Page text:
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Dan Bretta
(Login slidekellyslide)
Network 54 Moderator

Re: Who is the Real Father of Baseball?

December 18 2007, 8:33 PM 

I've always had a passing interest in the origins of the game, and I accept that it was a game that evolved out of perhaps many different childhood games so it doesn't really rile me up too much, but Spalding's rigging the origins kind of riles me up a bit. I still think an essential pull to the romance of baseball is that it's true origins still remain shrouded in mystery.

 
 
barrysloate
(Login barrysloate)

Re: Who is the Real Father of Baseball?

December 18 2007, 8:43 PM 

That's a fair point. We may never know the true origin of the game, but there is no way we can condone what Spalding did.

 
 
Rhys
(Login prewarsports)

Re: Who is the Real Father of Baseball?

December 18 2007, 8:51 PM 

I would vote for Chadwick. His popularity and standing as a pioneer even in his day can not be overlooked. I think if you could go back in time and ask Harry Wright who he thought was the father of baseball, he would probably give the nod to Chadwick.

Basically there is no right or wrong answer, its like asking who invented a specific pitch; It always can be traced back one step further. However, I think Chadwick did the most over the longest period of time spanning the earliest days of pre-professionalism to the days when the modern game was firmly in place.

Rhys Yeakley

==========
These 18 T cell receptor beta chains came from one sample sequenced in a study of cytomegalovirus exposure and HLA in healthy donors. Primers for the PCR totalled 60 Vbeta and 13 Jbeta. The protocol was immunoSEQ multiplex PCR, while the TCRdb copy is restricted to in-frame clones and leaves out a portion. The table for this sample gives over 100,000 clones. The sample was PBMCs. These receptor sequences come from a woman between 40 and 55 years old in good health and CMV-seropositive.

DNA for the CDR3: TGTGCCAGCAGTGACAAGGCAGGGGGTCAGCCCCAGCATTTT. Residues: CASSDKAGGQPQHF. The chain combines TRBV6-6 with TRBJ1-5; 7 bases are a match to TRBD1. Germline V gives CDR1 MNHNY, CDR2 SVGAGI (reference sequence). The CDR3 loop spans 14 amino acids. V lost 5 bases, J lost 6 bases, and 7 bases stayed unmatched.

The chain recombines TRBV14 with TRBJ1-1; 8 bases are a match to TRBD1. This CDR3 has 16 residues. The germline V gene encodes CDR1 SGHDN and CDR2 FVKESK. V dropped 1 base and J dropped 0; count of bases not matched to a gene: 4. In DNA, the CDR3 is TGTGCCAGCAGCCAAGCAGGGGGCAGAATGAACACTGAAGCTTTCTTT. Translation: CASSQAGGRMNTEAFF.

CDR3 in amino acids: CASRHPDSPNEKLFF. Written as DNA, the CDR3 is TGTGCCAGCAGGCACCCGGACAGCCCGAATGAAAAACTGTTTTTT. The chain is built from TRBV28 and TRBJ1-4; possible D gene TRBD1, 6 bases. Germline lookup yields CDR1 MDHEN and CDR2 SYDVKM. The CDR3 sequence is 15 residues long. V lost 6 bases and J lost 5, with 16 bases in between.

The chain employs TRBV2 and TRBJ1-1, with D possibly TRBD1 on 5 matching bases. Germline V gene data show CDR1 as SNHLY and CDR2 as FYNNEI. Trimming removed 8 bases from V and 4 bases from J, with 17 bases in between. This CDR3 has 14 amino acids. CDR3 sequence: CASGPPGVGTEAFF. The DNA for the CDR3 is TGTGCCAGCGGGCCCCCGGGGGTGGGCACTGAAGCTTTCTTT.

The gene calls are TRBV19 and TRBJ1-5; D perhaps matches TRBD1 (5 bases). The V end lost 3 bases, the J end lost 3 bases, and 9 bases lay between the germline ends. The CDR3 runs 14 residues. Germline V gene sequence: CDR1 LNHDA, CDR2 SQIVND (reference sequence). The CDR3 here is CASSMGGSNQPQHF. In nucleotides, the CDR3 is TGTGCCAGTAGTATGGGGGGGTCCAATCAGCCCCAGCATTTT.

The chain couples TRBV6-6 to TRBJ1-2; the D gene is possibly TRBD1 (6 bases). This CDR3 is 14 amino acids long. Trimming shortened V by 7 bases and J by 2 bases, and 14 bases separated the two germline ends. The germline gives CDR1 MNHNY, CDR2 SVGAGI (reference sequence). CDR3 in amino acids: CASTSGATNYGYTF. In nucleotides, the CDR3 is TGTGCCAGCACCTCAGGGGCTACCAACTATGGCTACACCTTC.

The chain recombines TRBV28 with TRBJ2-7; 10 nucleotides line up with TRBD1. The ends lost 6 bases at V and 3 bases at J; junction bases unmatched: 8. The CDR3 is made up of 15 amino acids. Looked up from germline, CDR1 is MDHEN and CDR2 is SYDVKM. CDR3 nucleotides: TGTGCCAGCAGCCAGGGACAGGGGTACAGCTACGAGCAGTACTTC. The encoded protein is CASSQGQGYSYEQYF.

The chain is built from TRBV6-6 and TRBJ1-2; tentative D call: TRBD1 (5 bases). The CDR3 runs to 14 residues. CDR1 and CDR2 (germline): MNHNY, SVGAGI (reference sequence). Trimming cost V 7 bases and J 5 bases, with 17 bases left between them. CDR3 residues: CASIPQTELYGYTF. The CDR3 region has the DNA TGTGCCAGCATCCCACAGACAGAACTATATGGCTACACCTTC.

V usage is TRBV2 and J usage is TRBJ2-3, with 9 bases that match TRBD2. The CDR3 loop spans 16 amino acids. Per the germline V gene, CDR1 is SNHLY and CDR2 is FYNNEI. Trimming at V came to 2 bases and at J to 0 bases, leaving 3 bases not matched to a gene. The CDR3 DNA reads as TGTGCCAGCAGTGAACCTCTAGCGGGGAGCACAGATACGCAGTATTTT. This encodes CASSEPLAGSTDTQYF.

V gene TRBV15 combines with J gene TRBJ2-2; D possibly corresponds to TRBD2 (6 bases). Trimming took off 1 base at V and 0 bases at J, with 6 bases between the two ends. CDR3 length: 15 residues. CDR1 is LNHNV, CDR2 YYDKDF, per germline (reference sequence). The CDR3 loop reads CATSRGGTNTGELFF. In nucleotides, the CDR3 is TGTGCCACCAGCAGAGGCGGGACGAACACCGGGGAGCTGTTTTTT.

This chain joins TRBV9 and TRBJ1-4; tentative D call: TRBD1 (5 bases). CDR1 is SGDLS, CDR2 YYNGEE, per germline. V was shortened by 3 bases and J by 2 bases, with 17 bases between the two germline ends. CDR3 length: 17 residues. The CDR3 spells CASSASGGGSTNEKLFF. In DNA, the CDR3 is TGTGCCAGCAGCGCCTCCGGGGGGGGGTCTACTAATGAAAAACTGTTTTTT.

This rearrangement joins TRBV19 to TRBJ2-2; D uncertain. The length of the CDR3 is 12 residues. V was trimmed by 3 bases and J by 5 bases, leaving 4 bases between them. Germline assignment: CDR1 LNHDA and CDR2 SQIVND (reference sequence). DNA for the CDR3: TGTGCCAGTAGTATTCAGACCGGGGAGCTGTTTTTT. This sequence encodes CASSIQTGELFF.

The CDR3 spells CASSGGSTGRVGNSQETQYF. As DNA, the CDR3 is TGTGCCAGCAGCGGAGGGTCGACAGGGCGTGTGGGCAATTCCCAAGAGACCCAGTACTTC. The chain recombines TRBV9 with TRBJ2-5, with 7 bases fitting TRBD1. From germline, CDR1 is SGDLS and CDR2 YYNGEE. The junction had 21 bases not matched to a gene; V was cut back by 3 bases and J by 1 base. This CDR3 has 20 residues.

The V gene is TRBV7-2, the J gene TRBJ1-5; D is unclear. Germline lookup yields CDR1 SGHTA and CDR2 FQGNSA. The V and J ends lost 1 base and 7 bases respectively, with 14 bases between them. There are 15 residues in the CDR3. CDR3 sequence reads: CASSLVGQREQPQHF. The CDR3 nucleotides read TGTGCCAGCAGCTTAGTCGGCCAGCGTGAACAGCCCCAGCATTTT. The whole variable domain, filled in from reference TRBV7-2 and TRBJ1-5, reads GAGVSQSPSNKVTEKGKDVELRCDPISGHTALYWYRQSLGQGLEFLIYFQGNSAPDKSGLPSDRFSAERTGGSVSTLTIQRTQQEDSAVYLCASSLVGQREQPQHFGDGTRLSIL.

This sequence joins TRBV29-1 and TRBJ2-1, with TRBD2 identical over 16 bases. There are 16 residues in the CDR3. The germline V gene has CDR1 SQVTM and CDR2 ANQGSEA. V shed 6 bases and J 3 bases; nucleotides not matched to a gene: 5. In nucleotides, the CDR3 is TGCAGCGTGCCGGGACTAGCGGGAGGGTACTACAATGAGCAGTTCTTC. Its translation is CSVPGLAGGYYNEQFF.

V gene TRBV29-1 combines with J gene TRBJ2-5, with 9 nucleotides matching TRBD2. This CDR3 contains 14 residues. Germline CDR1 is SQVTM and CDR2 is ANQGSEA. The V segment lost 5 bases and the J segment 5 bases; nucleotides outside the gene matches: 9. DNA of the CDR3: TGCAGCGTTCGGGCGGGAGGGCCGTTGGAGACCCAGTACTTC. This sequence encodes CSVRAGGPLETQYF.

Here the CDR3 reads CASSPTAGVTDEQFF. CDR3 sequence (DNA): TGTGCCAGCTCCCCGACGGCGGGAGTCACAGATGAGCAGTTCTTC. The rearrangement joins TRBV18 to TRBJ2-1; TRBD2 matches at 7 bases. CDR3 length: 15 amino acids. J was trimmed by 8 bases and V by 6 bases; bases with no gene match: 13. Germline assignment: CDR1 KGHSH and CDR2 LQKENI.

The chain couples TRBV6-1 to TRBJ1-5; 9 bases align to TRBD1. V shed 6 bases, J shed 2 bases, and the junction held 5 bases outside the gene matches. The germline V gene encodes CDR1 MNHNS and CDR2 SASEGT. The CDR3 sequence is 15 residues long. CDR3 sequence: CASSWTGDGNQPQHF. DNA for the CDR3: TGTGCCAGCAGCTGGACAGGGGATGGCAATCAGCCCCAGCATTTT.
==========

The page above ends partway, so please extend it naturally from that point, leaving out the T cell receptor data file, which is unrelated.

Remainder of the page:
Dan Bretta
(Login slidekellyslide)
Network 54 Moderator

Re: Who is the Real Father of Baseball?

December 18 2007, 8:52 PM 

He (Spalding) definitely muddied the water, but I don't know, did he destroy anything document wise that may have pointed to something solid? I doubt it.

edited to add: (Spalding) in my response.


    
This message has been edited by slidekellyslide on Dec 18, 2007 8:53 PM


 
 
barrysloate
(Login barrysloate)

Re: Who is the Real Father of Baseball?

December 18 2007, 9:12 PM 

One thing about Spalding and Doubleday that David Block discussed in his book (in a chapter written by David's brother Philip) is that when the Mills Commission published its results in 1905, the two were not strangers.

In the late 19th century Albert Spalding vacationed in the Point Loma section of San Diego (for point of reference, both Don Larsen and David Wells went to Point Loma High School), and his wife attended some spiritual meetings led by Madame Blavatsky, a well known 19th century psychic. Well guess who else attended those meetings- Mrs. Abner Doubleday! So it's reasonable to believe that both Albert and Abner knew each other and were acquaintences years before Doubleday was anointed the inventor of baseball.

Is it possible that the two had a clandestine meeting, and agreed to this whole charade beforehand? Who knows. But it's an amazing fact that has only been recently uncovered.

(and not that it matters, but my oldest friend lives in Point Loma and I have visited it many times- a beautiful place indeed!)